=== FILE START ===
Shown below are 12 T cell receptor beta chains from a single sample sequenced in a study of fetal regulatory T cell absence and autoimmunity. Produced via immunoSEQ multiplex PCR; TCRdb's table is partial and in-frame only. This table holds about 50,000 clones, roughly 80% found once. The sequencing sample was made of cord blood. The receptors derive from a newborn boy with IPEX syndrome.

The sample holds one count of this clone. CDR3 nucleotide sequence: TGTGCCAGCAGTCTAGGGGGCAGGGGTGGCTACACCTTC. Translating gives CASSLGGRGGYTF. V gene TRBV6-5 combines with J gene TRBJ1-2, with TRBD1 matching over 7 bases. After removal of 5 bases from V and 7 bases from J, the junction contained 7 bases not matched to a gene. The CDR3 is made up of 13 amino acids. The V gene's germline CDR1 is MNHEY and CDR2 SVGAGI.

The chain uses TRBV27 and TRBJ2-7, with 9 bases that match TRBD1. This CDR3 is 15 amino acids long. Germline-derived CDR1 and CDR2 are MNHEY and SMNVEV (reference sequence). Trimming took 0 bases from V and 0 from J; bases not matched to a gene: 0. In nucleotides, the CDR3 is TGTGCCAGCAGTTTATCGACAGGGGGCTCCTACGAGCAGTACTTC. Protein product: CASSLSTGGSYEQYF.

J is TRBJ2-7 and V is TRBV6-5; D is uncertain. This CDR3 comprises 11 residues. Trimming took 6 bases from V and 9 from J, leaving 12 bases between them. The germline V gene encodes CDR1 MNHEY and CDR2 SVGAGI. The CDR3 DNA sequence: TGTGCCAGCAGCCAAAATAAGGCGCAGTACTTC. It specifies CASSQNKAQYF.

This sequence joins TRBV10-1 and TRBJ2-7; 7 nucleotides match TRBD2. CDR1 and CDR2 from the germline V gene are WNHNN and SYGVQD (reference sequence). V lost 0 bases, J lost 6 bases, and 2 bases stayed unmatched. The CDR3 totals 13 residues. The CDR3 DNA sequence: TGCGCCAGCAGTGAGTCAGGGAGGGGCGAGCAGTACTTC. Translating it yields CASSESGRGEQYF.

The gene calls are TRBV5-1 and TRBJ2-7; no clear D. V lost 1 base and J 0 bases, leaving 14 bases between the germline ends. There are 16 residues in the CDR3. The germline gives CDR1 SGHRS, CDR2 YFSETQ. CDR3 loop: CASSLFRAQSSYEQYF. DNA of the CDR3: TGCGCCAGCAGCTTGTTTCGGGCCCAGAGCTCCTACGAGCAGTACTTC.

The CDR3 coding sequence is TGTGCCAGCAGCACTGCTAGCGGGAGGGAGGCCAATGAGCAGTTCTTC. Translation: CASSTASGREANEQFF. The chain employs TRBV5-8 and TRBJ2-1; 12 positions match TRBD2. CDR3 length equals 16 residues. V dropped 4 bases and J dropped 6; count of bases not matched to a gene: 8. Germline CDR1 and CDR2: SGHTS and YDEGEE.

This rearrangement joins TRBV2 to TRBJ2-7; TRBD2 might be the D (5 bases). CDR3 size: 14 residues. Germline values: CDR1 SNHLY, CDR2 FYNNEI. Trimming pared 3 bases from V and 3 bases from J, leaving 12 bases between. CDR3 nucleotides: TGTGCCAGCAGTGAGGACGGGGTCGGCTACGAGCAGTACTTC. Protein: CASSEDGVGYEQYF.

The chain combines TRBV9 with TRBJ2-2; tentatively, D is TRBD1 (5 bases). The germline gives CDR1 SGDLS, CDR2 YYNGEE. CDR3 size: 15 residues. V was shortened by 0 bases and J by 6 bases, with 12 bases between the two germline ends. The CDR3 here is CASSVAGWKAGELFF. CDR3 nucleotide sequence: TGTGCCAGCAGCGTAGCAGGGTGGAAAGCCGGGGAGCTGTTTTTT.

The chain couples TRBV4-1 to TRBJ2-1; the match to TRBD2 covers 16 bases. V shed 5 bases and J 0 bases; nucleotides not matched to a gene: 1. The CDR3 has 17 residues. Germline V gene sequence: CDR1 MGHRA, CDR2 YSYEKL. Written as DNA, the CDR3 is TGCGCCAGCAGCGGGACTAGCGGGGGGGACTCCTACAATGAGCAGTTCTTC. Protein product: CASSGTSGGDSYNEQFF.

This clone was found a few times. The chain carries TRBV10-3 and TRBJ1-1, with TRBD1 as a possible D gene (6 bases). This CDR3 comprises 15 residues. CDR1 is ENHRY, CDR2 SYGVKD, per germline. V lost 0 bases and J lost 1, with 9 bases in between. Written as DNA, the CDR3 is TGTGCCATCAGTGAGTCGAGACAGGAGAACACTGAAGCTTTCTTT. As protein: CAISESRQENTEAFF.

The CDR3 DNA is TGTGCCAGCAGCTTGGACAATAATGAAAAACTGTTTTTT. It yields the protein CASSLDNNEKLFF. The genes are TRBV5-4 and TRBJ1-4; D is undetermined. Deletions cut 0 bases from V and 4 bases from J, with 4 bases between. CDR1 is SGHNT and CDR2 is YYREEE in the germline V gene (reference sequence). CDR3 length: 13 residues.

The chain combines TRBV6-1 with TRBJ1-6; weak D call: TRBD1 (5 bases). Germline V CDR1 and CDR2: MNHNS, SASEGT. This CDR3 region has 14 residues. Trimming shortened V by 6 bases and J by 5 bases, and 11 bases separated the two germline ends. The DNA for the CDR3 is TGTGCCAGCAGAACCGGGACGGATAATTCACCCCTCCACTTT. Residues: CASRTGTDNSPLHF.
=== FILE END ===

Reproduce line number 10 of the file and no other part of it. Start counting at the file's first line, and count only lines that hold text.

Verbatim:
The chain couples TRBV4-1 to TRBJ2-1; the match to TRBD2 covers 16 bases. V shed 5 bases and J 0 bases; nucleotides not matched to a gene: 1. The CDR3 has 17 residues. Germline V gene sequence: CDR1 MGHRA, CDR2 YSYEKL. Written as DNA, the CDR3 is TGCGCCAGCAGCGGGACTAGCGGGGGGGACTCCTACAATGAGCAGTTCTTC. Protein product: CASSGTSGGDSYNEQFF.